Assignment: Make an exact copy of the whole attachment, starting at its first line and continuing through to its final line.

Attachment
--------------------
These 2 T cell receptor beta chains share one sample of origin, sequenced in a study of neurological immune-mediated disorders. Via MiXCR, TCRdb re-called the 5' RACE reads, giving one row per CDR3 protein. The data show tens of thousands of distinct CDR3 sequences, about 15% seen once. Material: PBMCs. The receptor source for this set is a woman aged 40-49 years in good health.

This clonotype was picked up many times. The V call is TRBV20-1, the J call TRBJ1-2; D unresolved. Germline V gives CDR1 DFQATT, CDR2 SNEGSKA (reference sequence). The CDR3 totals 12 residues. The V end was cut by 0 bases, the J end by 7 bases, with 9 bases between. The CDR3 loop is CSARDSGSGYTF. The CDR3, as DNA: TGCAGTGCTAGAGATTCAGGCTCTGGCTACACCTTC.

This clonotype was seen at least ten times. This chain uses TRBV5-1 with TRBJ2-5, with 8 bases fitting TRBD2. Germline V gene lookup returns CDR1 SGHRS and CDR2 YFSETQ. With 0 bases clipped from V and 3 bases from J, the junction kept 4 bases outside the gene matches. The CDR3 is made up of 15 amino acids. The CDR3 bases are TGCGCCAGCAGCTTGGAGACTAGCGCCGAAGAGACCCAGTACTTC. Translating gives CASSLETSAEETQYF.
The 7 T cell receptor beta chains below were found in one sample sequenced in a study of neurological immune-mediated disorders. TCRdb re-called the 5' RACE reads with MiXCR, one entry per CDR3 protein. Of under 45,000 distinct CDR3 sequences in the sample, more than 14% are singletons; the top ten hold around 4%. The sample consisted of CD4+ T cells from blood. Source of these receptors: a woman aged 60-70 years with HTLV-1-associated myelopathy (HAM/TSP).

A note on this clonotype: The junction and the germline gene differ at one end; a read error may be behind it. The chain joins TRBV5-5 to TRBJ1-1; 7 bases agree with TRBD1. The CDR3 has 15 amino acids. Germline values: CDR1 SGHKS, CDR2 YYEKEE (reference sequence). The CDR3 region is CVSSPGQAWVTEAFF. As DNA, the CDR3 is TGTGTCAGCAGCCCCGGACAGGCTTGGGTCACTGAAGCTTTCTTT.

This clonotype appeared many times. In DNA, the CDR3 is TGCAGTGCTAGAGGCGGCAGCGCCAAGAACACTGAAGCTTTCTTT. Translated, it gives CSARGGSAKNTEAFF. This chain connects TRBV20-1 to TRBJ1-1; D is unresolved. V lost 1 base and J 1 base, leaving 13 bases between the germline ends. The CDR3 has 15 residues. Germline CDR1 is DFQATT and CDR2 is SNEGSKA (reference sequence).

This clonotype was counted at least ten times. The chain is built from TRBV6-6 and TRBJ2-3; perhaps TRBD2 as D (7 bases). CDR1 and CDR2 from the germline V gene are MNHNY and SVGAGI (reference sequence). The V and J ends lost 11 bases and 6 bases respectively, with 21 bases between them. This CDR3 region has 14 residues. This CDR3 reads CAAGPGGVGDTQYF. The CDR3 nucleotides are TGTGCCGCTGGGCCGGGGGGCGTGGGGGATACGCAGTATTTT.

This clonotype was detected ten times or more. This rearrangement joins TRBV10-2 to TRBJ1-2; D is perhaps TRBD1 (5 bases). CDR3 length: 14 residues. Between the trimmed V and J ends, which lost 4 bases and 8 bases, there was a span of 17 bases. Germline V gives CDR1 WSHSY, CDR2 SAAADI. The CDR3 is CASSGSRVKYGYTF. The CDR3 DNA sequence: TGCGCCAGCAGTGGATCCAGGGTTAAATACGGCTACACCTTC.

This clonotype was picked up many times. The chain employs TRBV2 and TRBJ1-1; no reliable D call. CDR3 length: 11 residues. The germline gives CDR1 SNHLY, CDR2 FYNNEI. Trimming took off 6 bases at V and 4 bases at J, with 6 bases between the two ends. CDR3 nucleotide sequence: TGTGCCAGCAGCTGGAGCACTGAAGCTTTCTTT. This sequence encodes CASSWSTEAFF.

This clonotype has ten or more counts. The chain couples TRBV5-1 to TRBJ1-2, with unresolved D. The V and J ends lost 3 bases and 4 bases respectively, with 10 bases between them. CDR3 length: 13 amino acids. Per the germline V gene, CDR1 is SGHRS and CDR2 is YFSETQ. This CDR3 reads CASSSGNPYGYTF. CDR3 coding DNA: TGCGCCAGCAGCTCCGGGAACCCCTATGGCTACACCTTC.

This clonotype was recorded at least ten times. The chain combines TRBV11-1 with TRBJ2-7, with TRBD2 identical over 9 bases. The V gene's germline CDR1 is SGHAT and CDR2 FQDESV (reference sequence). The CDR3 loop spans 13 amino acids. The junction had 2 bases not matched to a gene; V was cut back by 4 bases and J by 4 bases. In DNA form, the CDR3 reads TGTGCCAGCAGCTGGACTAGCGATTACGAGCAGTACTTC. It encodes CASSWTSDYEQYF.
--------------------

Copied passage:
These 2 T cell receptor beta chains share one sample of origin, sequenced in a study of neurological immune-mediated disorders. Via MiXCR, TCRdb re-called the 5' RACE reads, giving one row per CDR3 protein. The data show tens of thousands of distinct CDR3 sequences, about 15% seen once. Material: PBMCs. The receptor source for this set is a woman aged 40-49 years in good health.

This clonotype was picked up many times. The V call is TRBV20-1, the J call TRBJ1-2; D unresolved. Germline V gives CDR1 DFQATT, CDR2 SNEGSKA (reference sequence). The CDR3 totals 12 residues. The V end was cut by 0 bases, the J end by 7 bases, with 9 bases between. The CDR3 loop is CSARDSGSGYTF. The CDR3, as DNA: TGCAGTGCTAGAGATTCAGGCTCTGGCTACACCTTC.

This clonotype was seen at least ten times. This chain uses TRBV5-1 with TRBJ2-5, with 8 bases fitting TRBD2. Germline V gene lookup returns CDR1 SGHRS and CDR2 YFSETQ. With 0 bases clipped from V and 3 bases from J, the junction kept 4 bases outside the gene matches. The CDR3 is made up of 15 amino acids. The CDR3 bases are TGCGCCAGCAGCTTGGAGACTAGCGCCGAAGAGACCCAGTACTTC. Translating gives CASSLETSAEETQYF.
The 7 T cell receptor beta chains below were found in one sample sequenced in a study of neurological immune-mediated disorders. TCRdb re-called the 5' RACE reads with MiXCR, one entry per CDR3 protein. Of under 45,000 distinct CDR3 sequences in the sample, more than 14% are singletons; the top ten hold around 4%. The sample consisted of CD4+ T cells from blood. Source of these receptors: a woman aged 60-70 years with HTLV-1-associated myelopathy (HAM/TSP).

A note on this clonotype: The junction and the germline gene differ at one end; a read error may be behind it. The chain joins TRBV5-5 to TRBJ1-1; 7 bases agree with TRBD1. The CDR3 has 15 amino acids. Germline values: CDR1 SGHKS, CDR2 YYEKEE (reference sequence). The CDR3 region is CVSSPGQAWVTEAFF. As DNA, the CDR3 is TGTGTCAGCAGCCCCGGACAGGCTTGGGTCACTGAAGCTTTCTTT.

This clonotype appeared many times. In DNA, the CDR3 is TGCAGTGCTAGAGGCGGCAGCGCCAAGAACACTGAAGCTTTCTTT. Translated, it gives CSARGGSAKNTEAFF. This chain connects TRBV20-1 to TRBJ1-1; D is unresolved. V lost 1 base and J 1 base, leaving 13 bases between the germline ends. The CDR3 has 15 residues. Germline CDR1 is DFQATT and CDR2 is SNEGSKA (reference sequence).

This clonotype was counted at least ten times. The chain is built from TRBV6-6 and TRBJ2-3; perhaps TRBD2 as D (7 bases). CDR1 and CDR2 from the germline V gene are MNHNY and SVGAGI (reference sequence). The V and J ends lost 11 bases and 6 bases respectively, with 21 bases between them. This CDR3 region has 14 residues. This CDR3 reads CAAGPGGVGDTQYF. The CDR3 nucleotides are TGTGCCGCTGGGCCGGGGGGCGTGGGGGATACGCAGTATTTT.

This clonotype was detected ten times or more. This rearrangement joins TRBV10-2 to TRBJ1-2; D is perhaps TRBD1 (5 bases). CDR3 length: 14 residues. Between the trimmed V and J ends, which lost 4 bases and 8 bases, there was a span of 17 bases. Germline V gives CDR1 WSHSY, CDR2 SAAADI. The CDR3 is CASSGSRVKYGYTF. The CDR3 DNA sequence: TGCGCCAGCAGTGGATCCAGGGTTAAATACGGCTACACCTTC.

This clonotype was picked up many times. The chain employs TRBV2 and TRBJ1-1; no reliable D call. CDR3 length: 11 residues. The germline gives CDR1 SNHLY, CDR2 FYNNEI. Trimming took off 6 bases at V and 4 bases at J, with 6 bases between the two ends. CDR3 nucleotide sequence: TGTGCCAGCAGCTGGAGCACTGAAGCTTTCTTT. This sequence encodes CASSWSTEAFF.

This clonotype has ten or more counts. The chain couples TRBV5-1 to TRBJ1-2, with unresolved D. The V and J ends lost 3 bases and 4 bases respectively, with 10 bases between them. CDR3 length: 13 amino acids. Per the germline V gene, CDR1 is SGHRS and CDR2 is YFSETQ. This CDR3 reads CASSSGNPYGYTF. CDR3 coding DNA: TGCGCCAGCAGCTCCGGGAACCCCTATGGCTACACCTTC.

This clonotype was recorded at least ten times. The chain combines TRBV11-1 with TRBJ2-7, with TRBD2 identical over 9 bases. The V gene's germline CDR1 is SGHAT and CDR2 FQDESV (reference sequence). The CDR3 loop spans 13 amino acids. The junction had 2 bases not matched to a gene; V was cut back by 4 bases and J by 4 bases. In DNA form, the CDR3 reads TGTGCCAGCAGCTGGACTAGCGATTACGAGCAGTACTTC. It encodes CASSWTSDYEQYF.